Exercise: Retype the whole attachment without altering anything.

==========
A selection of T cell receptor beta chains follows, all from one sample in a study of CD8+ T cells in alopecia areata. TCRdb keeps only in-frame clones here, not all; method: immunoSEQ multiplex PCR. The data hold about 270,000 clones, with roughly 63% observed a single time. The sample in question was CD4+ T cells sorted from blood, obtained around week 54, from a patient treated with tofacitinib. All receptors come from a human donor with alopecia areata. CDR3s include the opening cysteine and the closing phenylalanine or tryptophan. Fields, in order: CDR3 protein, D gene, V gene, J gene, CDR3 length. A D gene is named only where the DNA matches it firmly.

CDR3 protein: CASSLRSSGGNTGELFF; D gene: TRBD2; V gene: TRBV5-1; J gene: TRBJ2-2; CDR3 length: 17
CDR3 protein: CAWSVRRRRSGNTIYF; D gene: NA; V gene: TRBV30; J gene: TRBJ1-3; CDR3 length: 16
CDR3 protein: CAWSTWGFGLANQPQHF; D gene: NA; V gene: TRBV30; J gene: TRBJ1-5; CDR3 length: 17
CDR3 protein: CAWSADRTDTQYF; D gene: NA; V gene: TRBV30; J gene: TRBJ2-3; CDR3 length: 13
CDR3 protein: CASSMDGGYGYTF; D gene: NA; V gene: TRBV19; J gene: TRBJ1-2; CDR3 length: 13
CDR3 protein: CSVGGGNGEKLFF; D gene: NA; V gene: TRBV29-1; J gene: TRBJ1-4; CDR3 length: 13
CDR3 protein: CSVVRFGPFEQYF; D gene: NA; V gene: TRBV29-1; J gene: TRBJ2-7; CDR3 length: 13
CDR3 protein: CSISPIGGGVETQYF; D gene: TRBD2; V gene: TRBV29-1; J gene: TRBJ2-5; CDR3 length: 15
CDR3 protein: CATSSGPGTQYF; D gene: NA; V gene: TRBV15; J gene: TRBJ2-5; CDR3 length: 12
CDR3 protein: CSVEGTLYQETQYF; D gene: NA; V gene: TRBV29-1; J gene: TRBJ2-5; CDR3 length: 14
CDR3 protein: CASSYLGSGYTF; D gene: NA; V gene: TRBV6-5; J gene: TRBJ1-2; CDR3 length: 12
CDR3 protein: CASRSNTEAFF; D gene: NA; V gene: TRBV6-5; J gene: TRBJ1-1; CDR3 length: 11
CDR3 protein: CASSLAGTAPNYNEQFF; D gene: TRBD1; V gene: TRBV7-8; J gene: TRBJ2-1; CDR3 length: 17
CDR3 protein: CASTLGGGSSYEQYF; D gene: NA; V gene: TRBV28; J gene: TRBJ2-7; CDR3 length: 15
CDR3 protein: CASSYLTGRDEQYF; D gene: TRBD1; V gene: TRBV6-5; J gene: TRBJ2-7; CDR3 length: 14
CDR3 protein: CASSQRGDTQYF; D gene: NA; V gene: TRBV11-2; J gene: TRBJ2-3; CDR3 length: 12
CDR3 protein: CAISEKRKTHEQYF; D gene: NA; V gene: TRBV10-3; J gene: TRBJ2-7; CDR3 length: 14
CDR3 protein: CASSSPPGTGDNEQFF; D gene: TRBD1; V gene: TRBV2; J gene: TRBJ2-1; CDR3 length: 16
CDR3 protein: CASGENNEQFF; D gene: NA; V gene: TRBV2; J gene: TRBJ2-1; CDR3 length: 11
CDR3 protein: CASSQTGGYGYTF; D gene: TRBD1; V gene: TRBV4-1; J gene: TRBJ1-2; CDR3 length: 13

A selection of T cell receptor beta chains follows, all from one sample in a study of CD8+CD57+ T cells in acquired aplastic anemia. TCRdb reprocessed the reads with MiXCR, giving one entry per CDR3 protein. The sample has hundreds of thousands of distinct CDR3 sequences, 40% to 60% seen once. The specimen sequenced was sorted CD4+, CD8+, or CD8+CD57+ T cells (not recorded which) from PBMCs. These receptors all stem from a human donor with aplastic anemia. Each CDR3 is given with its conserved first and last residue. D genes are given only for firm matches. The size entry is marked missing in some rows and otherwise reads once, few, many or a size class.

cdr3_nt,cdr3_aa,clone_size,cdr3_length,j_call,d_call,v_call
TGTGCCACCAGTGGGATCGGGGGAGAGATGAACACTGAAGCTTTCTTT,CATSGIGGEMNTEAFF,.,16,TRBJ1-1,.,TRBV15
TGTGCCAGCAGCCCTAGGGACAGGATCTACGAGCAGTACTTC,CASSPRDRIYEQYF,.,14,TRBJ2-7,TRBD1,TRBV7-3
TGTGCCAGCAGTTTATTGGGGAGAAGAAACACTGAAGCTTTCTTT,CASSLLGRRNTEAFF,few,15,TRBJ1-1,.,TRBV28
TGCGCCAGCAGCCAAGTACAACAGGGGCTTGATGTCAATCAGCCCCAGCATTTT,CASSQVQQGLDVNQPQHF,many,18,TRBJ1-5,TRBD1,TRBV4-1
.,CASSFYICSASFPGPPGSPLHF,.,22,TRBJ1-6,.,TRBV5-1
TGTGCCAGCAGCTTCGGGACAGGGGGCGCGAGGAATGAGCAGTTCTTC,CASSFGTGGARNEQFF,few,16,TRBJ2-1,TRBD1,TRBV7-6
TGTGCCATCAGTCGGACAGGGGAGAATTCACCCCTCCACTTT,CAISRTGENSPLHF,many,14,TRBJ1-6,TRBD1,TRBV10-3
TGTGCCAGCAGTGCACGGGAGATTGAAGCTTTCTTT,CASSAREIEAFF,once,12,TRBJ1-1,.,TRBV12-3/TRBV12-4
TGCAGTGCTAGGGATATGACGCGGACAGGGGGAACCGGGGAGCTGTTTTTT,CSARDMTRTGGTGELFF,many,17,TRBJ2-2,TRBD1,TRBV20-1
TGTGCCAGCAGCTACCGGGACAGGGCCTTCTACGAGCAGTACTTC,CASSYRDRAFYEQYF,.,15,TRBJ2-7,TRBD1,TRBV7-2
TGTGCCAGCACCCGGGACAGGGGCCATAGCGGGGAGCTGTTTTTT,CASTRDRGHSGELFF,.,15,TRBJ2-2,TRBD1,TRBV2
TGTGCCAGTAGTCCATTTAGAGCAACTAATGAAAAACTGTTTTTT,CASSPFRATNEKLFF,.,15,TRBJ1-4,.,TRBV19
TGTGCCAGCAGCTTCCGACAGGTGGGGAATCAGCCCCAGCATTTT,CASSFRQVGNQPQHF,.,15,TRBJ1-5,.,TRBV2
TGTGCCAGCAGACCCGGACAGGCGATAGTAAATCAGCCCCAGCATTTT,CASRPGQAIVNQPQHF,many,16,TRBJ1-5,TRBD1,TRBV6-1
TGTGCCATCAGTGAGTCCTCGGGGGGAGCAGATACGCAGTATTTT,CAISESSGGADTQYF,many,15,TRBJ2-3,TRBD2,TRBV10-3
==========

A selection of T cell receptor beta chains follows, all from one sample in a study of CD8+ T cells in alopecia areata. TCRdb keeps only in-frame clones here, not all; method: immunoSEQ multiplex PCR. The data hold about 270,000 clones, with roughly 63% observed a single time. The sample in question was CD4+ T cells sorted from blood, obtained around week 54, from a patient treated with tofacitinib. All receptors come from a human donor with alopecia areata. CDR3s include the opening cysteine and the closing phenylalanine or tryptophan. Fields, in order: CDR3 protein, D gene, V gene, J gene, CDR3 length. A D gene is named only where the DNA matches it firmly.

CDR3 protein: CASSLRSSGGNTGELFF; D gene: TRBD2; V gene: TRBV5-1; J gene: TRBJ2-2; CDR3 length: 17
CDR3 protein: CAWSVRRRRSGNTIYF; D gene: NA; V gene: TRBV30; J gene: TRBJ1-3; CDR3 length: 16
CDR3 protein: CAWSTWGFGLANQPQHF; D gene: NA; V gene: TRBV30; J gene: TRBJ1-5; CDR3 length: 17
CDR3 protein: CAWSADRTDTQYF; D gene: NA; V gene: TRBV30; J gene: TRBJ2-3; CDR3 length: 13
CDR3 protein: CASSMDGGYGYTF; D gene: NA; V gene: TRBV19; J gene: TRBJ1-2; CDR3 length: 13
CDR3 protein: CSVGGGNGEKLFF; D gene: NA; V gene: TRBV29-1; J gene: TRBJ1-4; CDR3 length: 13
CDR3 protein: CSVVRFGPFEQYF; D gene: NA; V gene: TRBV29-1; J gene: TRBJ2-7; CDR3 length: 13
CDR3 protein: CSISPIGGGVETQYF; D gene: TRBD2; V gene: TRBV29-1; J gene: TRBJ2-5; CDR3 length: 15
CDR3 protein: CATSSGPGTQYF; D gene: NA; V gene: TRBV15; J gene: TRBJ2-5; CDR3 length: 12
CDR3 protein: CSVEGTLYQETQYF; D gene: NA; V gene: TRBV29-1; J gene: TRBJ2-5; CDR3 length: 14
CDR3 protein: CASSYLGSGYTF; D gene: NA; V gene: TRBV6-5; J gene: TRBJ1-2; CDR3 length: 12
CDR3 protein: CASRSNTEAFF; D gene: NA; V gene: TRBV6-5; J gene: TRBJ1-1; CDR3 length: 11
CDR3 protein: CASSLAGTAPNYNEQFF; D gene: TRBD1; V gene: TRBV7-8; J gene: TRBJ2-1; CDR3 length: 17
CDR3 protein: CASTLGGGSSYEQYF; D gene: NA; V gene: TRBV28; J gene: TRBJ2-7; CDR3 length: 15
CDR3 protein: CASSYLTGRDEQYF; D gene: TRBD1; V gene: TRBV6-5; J gene: TRBJ2-7; CDR3 length: 14
CDR3 protein: CASSQRGDTQYF; D gene: NA; V gene: TRBV11-2; J gene: TRBJ2-3; CDR3 length: 12
CDR3 protein: CAISEKRKTHEQYF; D gene: NA; V gene: TRBV10-3; J gene: TRBJ2-7; CDR3 length: 14
CDR3 protein: CASSSPPGTGDNEQFF; D gene: TRBD1; V gene: TRBV2; J gene: TRBJ2-1; CDR3 length: 16
CDR3 protein: CASGENNEQFF; D gene: NA; V gene: TRBV2; J gene: TRBJ2-1; CDR3 length: 11
CDR3 protein: CASSQTGGYGYTF; D gene: TRBD1; V gene: TRBV4-1; J gene: TRBJ1-2; CDR3 length: 13

A selection of T cell receptor beta chains follows, all from one sample in a study of CD8+CD57+ T cells in acquired aplastic anemia. TCRdb reprocessed the reads with MiXCR, giving one entry per CDR3 protein. The sample has hundreds of thousands of distinct CDR3 sequences, 40% to 60% seen once. The specimen sequenced was sorted CD4+, CD8+, or CD8+CD57+ T cells (not recorded which) from PBMCs. These receptors all stem from a human donor with aplastic anemia. Each CDR3 is given with its conserved first and last residue. D genes are given only for firm matches. The size entry is marked missing in some rows and otherwise reads once, few, many or a size class.

cdr3_nt,cdr3_aa,clone_size,cdr3_length,j_call,d_call,v_call
TGTGCCACCAGTGGGATCGGGGGAGAGATGAACACTGAAGCTTTCTTT,CATSGIGGEMNTEAFF,.,16,TRBJ1-1,.,TRBV15
TGTGCCAGCAGCCCTAGGGACAGGATCTACGAGCAGTACTTC,CASSPRDRIYEQYF,.,14,TRBJ2-7,TRBD1,TRBV7-3
TGTGCCAGCAGTTTATTGGGGAGAAGAAACACTGAAGCTTTCTTT,CASSLLGRRNTEAFF,few,15,TRBJ1-1,.,TRBV28
TGCGCCAGCAGCCAAGTACAACAGGGGCTTGATGTCAATCAGCCCCAGCATTTT,CASSQVQQGLDVNQPQHF,many,18,TRBJ1-5,TRBD1,TRBV4-1
.,CASSFYICSASFPGPPGSPLHF,.,22,TRBJ1-6,.,TRBV5-1
TGTGCCAGCAGCTTCGGGACAGGGGGCGCGAGGAATGAGCAGTTCTTC,CASSFGTGGARNEQFF,few,16,TRBJ2-1,TRBD1,TRBV7-6
TGTGCCATCAGTCGGACAGGGGAGAATTCACCCCTCCACTTT,CAISRTGENSPLHF,many,14,TRBJ1-6,TRBD1,TRBV10-3
TGTGCCAGCAGTGCACGGGAGATTGAAGCTTTCTTT,CASSAREIEAFF,once,12,TRBJ1-1,.,TRBV12-3/TRBV12-4
TGCAGTGCTAGGGATATGACGCGGACAGGGGGAACCGGGGAGCTGTTTTTT,CSARDMTRTGGTGELFF,many,17,TRBJ2-2,TRBD1,TRBV20-1
TGTGCCAGCAGCTACCGGGACAGGGCCTTCTACGAGCAGTACTTC,CASSYRDRAFYEQYF,.,15,TRBJ2-7,TRBD1,TRBV7-2
TGTGCCAGCACCCGGGACAGGGGCCATAGCGGGGAGCTGTTTTTT,CASTRDRGHSGELFF,.,15,TRBJ2-2,TRBD1,TRBV2
TGTGCCAGTAGTCCATTTAGAGCAACTAATGAAAAACTGTTTTTT,CASSPFRATNEKLFF,.,15,TRBJ1-4,.,TRBV19
TGTGCCAGCAGCTTCCGACAGGTGGGGAATCAGCCCCAGCATTTT,CASSFRQVGNQPQHF,.,15,TRBJ1-5,.,TRBV2
TGTGCCAGCAGACCCGGACAGGCGATAGTAAATCAGCCCCAGCATTTT,CASRPGQAIVNQPQHF,many,16,TRBJ1-5,TRBD1,TRBV6-1
TGTGCCATCAGTGAGTCCTCGGGGGGAGCAGATACGCAGTATTTT,CAISESSGGADTQYF,many,15,TRBJ2-3,TRBD2,TRBV10-3